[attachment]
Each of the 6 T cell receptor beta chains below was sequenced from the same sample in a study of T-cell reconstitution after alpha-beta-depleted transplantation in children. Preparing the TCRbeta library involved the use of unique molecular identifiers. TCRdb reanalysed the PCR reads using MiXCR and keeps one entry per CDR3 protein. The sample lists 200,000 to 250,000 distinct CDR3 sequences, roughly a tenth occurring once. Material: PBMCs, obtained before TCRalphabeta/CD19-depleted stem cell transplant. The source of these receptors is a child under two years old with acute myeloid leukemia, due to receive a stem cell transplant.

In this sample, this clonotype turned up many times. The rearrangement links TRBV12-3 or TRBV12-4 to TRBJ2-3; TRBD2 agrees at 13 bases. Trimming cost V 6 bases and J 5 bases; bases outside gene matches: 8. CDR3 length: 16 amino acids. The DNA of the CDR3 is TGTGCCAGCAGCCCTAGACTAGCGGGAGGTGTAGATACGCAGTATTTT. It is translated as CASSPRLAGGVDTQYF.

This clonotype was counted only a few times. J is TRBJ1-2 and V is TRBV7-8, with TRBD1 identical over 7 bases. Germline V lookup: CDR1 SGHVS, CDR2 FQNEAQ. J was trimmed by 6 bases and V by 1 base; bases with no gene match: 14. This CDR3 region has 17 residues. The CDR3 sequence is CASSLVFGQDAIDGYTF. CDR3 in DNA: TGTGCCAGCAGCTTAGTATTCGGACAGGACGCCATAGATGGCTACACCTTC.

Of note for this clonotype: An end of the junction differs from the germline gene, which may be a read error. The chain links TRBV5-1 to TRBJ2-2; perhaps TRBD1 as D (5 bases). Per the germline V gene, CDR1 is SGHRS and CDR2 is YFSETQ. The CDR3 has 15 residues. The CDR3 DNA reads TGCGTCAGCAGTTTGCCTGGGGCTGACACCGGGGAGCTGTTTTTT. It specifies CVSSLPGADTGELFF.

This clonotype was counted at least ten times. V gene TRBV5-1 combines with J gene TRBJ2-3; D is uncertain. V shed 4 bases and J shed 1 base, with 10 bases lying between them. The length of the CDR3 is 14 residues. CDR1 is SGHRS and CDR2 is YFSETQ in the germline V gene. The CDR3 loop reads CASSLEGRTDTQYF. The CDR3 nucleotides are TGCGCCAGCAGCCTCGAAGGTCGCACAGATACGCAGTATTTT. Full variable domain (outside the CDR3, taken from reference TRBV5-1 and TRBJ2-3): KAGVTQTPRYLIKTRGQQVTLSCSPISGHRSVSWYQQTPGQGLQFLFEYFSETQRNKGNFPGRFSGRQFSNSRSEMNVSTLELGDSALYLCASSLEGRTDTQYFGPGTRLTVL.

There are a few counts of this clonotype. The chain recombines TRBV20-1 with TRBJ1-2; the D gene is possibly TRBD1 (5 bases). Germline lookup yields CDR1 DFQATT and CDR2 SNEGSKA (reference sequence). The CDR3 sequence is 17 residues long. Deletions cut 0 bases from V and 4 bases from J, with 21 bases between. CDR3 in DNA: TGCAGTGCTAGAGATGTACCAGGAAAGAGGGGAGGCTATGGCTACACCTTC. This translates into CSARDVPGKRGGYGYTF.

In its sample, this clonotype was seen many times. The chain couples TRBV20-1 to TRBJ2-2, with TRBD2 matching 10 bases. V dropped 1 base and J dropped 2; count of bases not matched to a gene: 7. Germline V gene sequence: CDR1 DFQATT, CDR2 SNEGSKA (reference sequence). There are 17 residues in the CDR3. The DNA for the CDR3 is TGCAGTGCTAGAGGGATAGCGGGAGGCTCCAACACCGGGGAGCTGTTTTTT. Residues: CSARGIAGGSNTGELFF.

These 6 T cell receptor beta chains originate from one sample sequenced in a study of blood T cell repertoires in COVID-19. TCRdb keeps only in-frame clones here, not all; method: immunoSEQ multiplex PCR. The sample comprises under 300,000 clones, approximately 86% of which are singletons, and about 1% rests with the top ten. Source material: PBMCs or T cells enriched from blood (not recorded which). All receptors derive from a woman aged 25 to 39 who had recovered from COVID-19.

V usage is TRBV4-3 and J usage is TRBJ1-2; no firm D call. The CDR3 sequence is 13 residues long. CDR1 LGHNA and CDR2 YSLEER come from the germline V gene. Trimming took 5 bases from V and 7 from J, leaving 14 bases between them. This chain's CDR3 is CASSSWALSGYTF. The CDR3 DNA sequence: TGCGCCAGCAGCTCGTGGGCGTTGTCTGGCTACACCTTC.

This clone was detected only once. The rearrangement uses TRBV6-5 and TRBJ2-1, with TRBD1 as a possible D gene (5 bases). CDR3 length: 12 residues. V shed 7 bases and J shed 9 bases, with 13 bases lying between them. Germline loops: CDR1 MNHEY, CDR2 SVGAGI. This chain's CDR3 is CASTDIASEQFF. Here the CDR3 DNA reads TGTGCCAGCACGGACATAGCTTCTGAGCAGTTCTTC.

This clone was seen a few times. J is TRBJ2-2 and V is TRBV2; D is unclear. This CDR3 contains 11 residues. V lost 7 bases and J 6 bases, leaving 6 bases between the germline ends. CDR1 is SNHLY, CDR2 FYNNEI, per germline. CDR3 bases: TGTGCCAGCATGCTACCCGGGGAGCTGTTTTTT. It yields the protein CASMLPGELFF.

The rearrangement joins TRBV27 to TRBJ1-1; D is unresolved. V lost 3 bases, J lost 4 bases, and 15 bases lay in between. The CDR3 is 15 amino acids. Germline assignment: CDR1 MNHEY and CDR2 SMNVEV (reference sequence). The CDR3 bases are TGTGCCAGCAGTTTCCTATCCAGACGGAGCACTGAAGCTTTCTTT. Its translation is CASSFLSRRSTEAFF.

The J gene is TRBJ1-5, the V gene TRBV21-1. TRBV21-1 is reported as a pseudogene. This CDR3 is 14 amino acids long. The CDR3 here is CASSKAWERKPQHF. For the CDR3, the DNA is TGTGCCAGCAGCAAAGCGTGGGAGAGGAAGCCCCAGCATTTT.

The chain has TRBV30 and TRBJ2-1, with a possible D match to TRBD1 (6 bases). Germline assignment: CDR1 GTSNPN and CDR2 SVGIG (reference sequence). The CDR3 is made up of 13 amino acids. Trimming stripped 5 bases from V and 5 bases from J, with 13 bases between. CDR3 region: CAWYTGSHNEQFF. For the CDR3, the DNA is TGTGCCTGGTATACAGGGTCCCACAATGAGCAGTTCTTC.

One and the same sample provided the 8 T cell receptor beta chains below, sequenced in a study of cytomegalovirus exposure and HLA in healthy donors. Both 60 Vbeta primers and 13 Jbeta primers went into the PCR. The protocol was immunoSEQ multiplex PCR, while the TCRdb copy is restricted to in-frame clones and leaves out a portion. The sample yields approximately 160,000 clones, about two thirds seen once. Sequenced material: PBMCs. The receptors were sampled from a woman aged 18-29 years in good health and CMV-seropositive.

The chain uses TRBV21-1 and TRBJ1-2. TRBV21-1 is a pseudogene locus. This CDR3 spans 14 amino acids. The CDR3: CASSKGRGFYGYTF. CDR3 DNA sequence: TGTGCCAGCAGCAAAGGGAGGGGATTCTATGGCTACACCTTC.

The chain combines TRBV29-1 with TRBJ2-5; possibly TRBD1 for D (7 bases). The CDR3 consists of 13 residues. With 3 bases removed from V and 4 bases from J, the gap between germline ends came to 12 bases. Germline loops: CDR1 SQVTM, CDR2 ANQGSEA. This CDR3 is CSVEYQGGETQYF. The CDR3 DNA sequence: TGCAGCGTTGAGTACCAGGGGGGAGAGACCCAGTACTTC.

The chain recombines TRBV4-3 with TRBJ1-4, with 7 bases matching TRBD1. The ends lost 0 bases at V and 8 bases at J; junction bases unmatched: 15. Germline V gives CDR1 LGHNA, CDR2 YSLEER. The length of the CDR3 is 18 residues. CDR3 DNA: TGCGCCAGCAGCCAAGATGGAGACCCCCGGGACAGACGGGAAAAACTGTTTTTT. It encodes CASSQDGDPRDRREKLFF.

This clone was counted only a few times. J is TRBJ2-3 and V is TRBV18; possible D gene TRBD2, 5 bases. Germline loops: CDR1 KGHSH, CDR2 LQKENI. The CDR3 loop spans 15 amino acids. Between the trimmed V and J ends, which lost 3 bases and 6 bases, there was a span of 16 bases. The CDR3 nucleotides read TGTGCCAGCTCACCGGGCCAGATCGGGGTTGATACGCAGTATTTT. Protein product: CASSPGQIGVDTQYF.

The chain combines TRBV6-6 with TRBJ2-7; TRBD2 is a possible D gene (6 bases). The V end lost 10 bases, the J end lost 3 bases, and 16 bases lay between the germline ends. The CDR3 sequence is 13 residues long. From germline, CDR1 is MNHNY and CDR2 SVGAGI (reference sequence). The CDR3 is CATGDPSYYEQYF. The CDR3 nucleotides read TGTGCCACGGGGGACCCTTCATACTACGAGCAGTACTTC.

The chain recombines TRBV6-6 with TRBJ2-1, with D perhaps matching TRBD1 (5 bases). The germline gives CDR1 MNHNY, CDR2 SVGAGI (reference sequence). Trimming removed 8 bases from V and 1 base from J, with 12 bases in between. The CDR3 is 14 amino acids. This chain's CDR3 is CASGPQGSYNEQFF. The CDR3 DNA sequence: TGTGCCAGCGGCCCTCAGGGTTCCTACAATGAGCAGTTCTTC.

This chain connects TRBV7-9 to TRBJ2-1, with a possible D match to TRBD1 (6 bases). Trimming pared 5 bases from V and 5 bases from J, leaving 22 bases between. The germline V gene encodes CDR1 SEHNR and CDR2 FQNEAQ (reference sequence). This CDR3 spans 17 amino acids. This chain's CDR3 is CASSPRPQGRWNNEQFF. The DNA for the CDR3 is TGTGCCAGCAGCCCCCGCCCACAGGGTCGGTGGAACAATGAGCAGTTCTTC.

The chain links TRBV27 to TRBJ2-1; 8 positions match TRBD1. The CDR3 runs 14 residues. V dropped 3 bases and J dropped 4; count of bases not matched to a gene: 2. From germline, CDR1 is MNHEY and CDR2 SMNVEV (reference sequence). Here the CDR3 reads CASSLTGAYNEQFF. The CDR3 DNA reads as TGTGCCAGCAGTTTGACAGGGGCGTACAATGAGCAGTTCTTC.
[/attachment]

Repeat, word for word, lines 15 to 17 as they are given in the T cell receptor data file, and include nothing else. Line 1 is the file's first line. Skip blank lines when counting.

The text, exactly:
One and the same sample provided the 8 T cell receptor beta chains below, sequenced in a study of cytomegalovirus exposure and HLA in healthy donors. Both 60 Vbeta primers and 13 Jbeta primers went into the PCR. The protocol was immunoSEQ multiplex PCR, while the TCRdb copy is restricted to in-frame clones and leaves out a portion. The sample yields approximately 160,000 clones, about two thirds seen once. Sequenced material: PBMCs. The receptors were sampled from a woman aged 18-29 years in good health and CMV-seropositive.

The chain uses TRBV21-1 and TRBJ1-2. TRBV21-1 is a pseudogene locus. This CDR3 spans 14 amino acids. The CDR3: CASSKGRGFYGYTF. CDR3 DNA sequence: TGTGCCAGCAGCAAAGGGAGGGGATTCTATGGCTACACCTTC.

The chain combines TRBV29-1 with TRBJ2-5; possibly TRBD1 for D (7 bases). The CDR3 consists of 13 residues. With 3 bases removed from V and 4 bases from J, the gap between germline ends came to 12 bases. Germline loops: CDR1 SQVTM, CDR2 ANQGSEA. This CDR3 is CSVEYQGGETQYF. The CDR3 DNA sequence: TGCAGCGTTGAGTACCAGGGGGGAGAGACCCAGTACTTC.